Ford Foster had never shone out to so good an advantage in all his life before, as he did when he took his station on the upper rounds of that ladder, and risked his neck to hand water-pails to Ham. It was hard work, all around, but hardest of all for the two “firemen” on the roof. Now and then the strength and agility of Ham Morris were put to pretty severe tests, as Dab danced around under the scorching heat, or slipped flat upon the sloping roof. It was well for Ham that he was a man of weight and substance.
There were scores and scores of people streaming up from the village now, arriving in panting squads, every moment; and Mrs. Kinzer had all she could do to keep them from “rescuing” every atom of her furniture out of the house, and piling it up in the road.
“Wait, please,” she said to them very calmly.
“If Ham and Dab save the long barn, the fire won’t spread any farther. The old barn won’t be any loss to speak of, anyhow.”
Fiercely as the dry old barn burned, it used itself up all the quicker on that account; and it was less than thirty minutes from the time Ham and Dabney got at work before roof and rafters fell in, and the worst of the danger was over. The men and boys from the village were eager enough to do any thing that now remained to be done; but a large share of this was confined to standing around and watching the “bonfire” burn down to a harmless heap of badly smelling ashes. As soon, however, as they were no more wanted on the roof, the two “volunteer firemen” came down; and Ham Morris’s first word on reaching the ground was,—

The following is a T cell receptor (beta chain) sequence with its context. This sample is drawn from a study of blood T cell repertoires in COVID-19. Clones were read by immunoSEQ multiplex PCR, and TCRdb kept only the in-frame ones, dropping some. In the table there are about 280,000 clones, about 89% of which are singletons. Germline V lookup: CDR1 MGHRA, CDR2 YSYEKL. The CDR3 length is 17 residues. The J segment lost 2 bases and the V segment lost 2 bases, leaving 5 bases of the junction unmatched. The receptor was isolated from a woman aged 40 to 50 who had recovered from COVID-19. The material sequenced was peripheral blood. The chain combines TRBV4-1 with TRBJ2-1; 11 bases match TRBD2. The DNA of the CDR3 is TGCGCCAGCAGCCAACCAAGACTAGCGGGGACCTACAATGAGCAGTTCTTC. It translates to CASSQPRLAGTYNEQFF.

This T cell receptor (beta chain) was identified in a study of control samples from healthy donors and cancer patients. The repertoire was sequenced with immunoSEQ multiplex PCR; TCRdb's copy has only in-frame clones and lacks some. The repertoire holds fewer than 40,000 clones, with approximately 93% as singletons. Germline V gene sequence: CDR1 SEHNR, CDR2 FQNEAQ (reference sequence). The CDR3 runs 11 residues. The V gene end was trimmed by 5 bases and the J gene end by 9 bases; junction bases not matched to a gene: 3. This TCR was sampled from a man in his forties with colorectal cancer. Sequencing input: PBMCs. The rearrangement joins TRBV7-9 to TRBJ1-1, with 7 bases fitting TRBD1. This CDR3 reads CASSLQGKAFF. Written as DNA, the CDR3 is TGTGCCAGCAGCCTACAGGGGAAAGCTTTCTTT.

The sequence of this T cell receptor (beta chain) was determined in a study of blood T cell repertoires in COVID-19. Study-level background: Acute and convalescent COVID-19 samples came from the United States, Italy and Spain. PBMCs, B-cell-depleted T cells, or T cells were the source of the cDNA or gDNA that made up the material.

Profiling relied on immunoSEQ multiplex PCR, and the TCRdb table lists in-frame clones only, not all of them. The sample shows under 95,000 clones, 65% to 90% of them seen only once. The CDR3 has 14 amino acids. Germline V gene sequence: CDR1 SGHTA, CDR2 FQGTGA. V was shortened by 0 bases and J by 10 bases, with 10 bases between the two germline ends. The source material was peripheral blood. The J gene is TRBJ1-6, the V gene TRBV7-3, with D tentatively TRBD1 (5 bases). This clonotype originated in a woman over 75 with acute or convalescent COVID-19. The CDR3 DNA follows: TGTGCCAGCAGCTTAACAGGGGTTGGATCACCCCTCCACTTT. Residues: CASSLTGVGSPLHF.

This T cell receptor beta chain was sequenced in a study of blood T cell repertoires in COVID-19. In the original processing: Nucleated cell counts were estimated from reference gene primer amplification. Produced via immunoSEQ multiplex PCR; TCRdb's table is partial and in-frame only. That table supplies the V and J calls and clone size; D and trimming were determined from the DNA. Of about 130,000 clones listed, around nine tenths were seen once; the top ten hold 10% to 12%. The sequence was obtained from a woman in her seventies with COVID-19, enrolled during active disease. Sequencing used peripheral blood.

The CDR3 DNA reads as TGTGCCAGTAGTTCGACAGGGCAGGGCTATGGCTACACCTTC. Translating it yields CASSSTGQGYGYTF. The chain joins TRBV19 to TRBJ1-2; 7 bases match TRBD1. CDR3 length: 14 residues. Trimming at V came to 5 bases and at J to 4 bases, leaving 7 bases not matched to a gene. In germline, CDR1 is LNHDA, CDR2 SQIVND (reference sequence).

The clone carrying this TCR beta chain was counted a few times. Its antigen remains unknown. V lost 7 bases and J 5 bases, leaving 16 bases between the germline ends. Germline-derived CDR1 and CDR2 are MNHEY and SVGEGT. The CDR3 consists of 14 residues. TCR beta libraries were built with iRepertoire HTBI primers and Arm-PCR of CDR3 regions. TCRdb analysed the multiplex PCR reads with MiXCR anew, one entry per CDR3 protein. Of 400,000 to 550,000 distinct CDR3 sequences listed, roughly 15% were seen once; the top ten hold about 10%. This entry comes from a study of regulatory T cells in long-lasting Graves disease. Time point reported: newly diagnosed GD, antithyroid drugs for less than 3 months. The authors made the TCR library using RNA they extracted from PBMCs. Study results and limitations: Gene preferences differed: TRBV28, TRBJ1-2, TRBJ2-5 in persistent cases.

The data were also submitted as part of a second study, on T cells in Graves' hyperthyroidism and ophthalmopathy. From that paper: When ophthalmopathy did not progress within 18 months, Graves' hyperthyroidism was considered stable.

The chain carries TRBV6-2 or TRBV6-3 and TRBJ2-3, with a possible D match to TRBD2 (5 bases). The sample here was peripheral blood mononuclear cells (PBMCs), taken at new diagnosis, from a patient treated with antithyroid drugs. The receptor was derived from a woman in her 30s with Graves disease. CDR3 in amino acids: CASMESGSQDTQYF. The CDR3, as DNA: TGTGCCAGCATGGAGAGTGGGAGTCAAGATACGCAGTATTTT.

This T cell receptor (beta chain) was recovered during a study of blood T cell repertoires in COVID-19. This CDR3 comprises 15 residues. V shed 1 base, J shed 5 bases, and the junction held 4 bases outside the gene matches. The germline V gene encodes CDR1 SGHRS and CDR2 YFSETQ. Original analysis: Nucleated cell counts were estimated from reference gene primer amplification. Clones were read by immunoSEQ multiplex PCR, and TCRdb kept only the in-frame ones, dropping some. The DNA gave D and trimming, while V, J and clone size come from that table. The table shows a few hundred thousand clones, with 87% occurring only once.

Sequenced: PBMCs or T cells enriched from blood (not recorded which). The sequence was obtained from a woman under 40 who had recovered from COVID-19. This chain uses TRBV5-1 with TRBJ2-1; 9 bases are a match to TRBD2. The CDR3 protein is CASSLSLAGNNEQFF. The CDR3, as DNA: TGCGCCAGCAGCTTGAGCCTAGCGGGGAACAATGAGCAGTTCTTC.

“Dab, my boy, how you’ve grown!”
Not a tenth of an inch in mere stature, and yet Ham was entirely correct about it.
He stared at Dabney for a moment; and then he turned, and stared at every thing else. There was plenty of light just then, moon or no moon; and Ham’s eyes were very busy for a full minute. He noted rapidly the improvements in the fences, sheds, barns, the blinds on the house, the paint, a host of small things that had changed for the better; and then he simply said, “Come on, Dab,” and led the way into the house. Her mother and sisters had already given Miranda a hurried look at what they had done, but Ham was not the man to do any thing in haste. Deliberately and silently he walked from room to room, and from cellar to garret, hardly seeming to hear the frequent comments of his enthusiastic young wife. That he did hear all that had been said around him as he went, however, was at last made manifest, for he said,—
“Dab, I’ve seen all the other rooms. Where’s yours?”
“I’m going to let you and Miranda have my room,” said Dab. “I don’t think I shall board here long.”
“I don’t think you will either,” said Ham emphatically. “You’re going away to boarding-school. Miranda, is there any reason why Dab can’t have the south-west room, up stairs, with the bay-window?”